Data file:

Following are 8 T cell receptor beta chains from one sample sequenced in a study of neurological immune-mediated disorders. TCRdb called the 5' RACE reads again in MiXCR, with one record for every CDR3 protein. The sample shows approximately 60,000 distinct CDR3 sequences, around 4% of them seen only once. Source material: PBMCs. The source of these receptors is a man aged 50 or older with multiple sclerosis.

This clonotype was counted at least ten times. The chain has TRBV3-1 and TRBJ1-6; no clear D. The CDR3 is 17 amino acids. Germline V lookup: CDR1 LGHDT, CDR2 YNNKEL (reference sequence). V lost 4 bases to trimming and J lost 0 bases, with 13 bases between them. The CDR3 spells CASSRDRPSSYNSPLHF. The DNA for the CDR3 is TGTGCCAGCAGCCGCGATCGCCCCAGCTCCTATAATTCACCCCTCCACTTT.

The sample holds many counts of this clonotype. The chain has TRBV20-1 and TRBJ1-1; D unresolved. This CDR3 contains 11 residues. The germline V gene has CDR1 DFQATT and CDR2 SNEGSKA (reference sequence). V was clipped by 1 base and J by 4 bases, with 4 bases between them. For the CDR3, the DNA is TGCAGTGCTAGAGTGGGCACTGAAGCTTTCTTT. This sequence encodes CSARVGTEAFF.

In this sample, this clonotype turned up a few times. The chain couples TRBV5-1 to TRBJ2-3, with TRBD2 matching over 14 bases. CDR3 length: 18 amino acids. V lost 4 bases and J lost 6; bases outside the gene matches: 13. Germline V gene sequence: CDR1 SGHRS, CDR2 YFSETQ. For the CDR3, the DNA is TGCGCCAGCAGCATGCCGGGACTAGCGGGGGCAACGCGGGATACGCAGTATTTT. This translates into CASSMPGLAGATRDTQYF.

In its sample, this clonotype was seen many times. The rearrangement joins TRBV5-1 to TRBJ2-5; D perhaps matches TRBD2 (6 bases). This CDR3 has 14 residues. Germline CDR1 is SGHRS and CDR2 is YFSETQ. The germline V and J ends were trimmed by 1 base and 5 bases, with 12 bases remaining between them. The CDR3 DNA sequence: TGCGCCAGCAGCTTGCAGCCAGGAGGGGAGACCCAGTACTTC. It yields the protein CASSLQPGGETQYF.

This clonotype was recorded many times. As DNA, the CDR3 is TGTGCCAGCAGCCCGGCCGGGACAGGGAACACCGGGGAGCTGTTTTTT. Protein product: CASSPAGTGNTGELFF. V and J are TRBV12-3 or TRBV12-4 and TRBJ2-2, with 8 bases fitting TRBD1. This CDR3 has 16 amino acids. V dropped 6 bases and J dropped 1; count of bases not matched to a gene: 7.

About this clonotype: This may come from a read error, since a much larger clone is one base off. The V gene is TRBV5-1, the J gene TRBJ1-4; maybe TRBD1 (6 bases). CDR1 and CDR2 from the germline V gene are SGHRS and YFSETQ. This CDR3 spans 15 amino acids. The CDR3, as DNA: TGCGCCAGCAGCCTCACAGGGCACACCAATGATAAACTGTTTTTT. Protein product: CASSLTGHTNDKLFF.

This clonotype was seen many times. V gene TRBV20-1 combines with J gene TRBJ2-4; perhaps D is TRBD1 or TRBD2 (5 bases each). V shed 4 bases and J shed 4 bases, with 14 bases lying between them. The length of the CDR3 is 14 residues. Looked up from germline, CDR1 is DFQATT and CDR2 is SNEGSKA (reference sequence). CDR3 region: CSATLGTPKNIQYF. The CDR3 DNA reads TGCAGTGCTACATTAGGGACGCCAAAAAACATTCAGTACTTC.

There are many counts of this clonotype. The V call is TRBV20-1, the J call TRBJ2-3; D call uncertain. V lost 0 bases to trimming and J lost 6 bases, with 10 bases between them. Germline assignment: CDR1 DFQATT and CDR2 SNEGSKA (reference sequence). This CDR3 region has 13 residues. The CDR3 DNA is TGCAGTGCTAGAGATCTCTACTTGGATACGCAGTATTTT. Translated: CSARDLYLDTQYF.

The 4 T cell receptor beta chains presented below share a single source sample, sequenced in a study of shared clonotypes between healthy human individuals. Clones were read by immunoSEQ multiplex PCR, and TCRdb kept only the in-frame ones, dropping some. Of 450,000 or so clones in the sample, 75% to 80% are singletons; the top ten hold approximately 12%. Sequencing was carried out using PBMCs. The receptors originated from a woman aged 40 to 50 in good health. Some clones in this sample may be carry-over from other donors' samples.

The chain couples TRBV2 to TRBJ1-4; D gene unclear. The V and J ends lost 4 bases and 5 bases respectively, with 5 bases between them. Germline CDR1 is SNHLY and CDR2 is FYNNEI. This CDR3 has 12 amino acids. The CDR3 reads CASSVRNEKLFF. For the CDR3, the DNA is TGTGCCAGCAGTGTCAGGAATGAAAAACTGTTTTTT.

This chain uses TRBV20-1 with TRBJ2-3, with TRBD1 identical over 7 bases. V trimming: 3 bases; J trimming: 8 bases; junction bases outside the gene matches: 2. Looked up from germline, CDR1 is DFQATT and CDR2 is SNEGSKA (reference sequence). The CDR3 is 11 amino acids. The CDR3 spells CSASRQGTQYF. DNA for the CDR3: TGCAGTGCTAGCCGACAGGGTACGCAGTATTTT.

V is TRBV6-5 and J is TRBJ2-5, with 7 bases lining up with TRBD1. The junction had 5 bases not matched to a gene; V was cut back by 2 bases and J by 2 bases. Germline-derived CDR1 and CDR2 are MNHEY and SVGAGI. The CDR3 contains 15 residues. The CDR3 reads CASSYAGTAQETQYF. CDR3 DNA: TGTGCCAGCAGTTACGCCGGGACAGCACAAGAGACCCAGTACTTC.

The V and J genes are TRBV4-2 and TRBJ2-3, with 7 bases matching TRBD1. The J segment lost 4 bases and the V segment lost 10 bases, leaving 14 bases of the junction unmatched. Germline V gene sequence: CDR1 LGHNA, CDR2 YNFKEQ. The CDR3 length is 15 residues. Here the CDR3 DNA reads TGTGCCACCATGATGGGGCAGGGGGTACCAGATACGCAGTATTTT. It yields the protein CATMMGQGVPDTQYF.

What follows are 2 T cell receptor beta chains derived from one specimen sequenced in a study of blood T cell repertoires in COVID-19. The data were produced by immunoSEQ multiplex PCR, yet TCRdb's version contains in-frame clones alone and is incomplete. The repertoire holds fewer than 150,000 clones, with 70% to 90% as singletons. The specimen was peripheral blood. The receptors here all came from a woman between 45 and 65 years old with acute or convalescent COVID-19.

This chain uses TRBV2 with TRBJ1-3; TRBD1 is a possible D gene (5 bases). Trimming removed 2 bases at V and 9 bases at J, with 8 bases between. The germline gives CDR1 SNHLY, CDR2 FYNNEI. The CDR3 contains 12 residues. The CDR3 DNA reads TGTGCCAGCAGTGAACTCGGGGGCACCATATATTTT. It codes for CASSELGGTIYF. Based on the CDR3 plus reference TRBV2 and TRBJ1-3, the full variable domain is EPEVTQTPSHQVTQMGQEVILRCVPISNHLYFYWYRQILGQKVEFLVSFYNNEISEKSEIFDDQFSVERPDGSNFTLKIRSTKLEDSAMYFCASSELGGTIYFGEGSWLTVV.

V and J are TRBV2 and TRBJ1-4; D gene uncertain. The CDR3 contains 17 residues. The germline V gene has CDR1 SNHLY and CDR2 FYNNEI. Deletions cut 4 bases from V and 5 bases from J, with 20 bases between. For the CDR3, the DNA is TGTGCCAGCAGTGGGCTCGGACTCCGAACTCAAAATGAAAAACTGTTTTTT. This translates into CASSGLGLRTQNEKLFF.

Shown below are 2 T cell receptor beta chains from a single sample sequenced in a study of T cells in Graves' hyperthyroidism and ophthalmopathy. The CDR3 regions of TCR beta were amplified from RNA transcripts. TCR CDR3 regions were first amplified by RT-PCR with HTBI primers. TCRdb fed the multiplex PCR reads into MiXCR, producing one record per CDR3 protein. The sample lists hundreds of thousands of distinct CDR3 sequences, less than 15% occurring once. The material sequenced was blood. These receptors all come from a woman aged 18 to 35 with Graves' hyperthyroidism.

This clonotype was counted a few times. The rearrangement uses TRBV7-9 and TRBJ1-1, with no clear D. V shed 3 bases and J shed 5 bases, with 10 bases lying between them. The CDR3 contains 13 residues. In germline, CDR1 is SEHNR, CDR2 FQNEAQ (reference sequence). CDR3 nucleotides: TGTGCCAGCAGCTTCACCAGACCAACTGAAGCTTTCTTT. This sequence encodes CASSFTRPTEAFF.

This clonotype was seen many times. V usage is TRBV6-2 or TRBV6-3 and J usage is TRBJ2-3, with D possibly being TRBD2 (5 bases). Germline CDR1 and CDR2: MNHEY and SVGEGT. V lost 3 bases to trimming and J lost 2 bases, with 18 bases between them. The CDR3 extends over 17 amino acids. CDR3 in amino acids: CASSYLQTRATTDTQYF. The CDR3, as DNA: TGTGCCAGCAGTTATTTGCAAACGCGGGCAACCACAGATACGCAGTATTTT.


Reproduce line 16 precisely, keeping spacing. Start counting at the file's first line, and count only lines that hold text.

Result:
This chain uses TRBV2 with TRBJ1-3; TRBD1 is a possible D gene (5 bases). Trimming removed 2 bases at V and 9 bases at J, with 8 bases between. The germline gives CDR1 SNHLY, CDR2 FYNNEI. The CDR3 contains 12 residues. The CDR3 DNA reads TGTGCCAGCAGTGAACTCGGGGGCACCATATATTTT. It codes for CASSELGGTIYF. Based on the CDR3 plus reference TRBV2 and TRBJ1-3, the full variable domain is EPEVTQTPSHQVTQMGQEVILRCVPISNHLYFYWYRQILGQKVEFLVSFYNNEISEKSEIFDDQFSVERPDGSNFTLKIRSTKLEDSAMYFCASSELGGTIYFGEGSWLTVV.